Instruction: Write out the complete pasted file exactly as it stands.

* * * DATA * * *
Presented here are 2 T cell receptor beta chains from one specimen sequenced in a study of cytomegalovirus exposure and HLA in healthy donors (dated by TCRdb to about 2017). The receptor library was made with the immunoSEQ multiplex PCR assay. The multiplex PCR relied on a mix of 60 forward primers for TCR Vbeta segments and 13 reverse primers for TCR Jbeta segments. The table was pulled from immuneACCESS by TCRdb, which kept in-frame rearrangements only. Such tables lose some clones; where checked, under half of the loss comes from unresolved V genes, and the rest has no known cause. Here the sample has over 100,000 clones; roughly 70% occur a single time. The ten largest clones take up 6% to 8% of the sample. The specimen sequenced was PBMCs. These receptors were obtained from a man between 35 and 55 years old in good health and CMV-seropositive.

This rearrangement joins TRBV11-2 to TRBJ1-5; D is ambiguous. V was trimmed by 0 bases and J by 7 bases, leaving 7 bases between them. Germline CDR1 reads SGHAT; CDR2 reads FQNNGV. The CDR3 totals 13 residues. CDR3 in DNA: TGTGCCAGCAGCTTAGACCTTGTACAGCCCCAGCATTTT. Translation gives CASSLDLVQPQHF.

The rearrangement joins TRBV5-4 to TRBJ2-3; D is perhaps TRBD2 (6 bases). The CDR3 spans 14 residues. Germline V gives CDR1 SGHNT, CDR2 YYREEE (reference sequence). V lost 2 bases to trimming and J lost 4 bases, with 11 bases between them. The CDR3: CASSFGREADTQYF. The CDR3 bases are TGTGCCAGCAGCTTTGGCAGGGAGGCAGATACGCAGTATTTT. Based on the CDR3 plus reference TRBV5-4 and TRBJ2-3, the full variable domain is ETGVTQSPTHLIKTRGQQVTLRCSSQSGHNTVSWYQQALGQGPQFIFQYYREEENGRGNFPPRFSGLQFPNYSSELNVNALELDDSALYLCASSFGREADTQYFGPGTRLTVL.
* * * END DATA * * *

Presented here are 2 T cell receptor beta chains from one specimen sequenced in a study of cytomegalovirus exposure and HLA in healthy donors (dated by TCRdb to about 2017). The receptor library was made with the immunoSEQ multiplex PCR assay. The multiplex PCR relied on a mix of 60 forward primers for TCR Vbeta segments and 13 reverse primers for TCR Jbeta segments. The table was pulled from immuneACCESS by TCRdb, which kept in-frame rearrangements only. Such tables lose some clones; where checked, under half of the loss comes from unresolved V genes, and the rest has no known cause. Here the sample has over 100,000 clones; roughly 70% occur a single time. The ten largest clones take up 6% to 8% of the sample. The specimen sequenced was PBMCs. These receptors were obtained from a man between 35 and 55 years old in good health and CMV-seropositive.

This rearrangement joins TRBV11-2 to TRBJ1-5; D is ambiguous. V was trimmed by 0 bases and J by 7 bases, leaving 7 bases between them. Germline CDR1 reads SGHAT; CDR2 reads FQNNGV. The CDR3 totals 13 residues. CDR3 in DNA: TGTGCCAGCAGCTTAGACCTTGTACAGCCCCAGCATTTT. Translation gives CASSLDLVQPQHF.

The rearrangement joins TRBV5-4 to TRBJ2-3; D is perhaps TRBD2 (6 bases). The CDR3 spans 14 residues. Germline V gives CDR1 SGHNT, CDR2 YYREEE (reference sequence). V lost 2 bases to trimming and J lost 4 bases, with 11 bases between them. The CDR3: CASSFGREADTQYF. The CDR3 bases are TGTGCCAGCAGCTTTGGCAGGGAGGCAGATACGCAGTATTTT. Based on the CDR3 plus reference TRBV5-4 and TRBJ2-3, the full variable domain is ETGVTQSPTHLIKTRGQQVTLRCSSQSGHNTVSWYQQALGQGPQFIFQYYREEENGRGNFPPRFSGLQFPNYSSELNVNALELDDSALYLCASSFGREADTQYFGPGTRLTVL.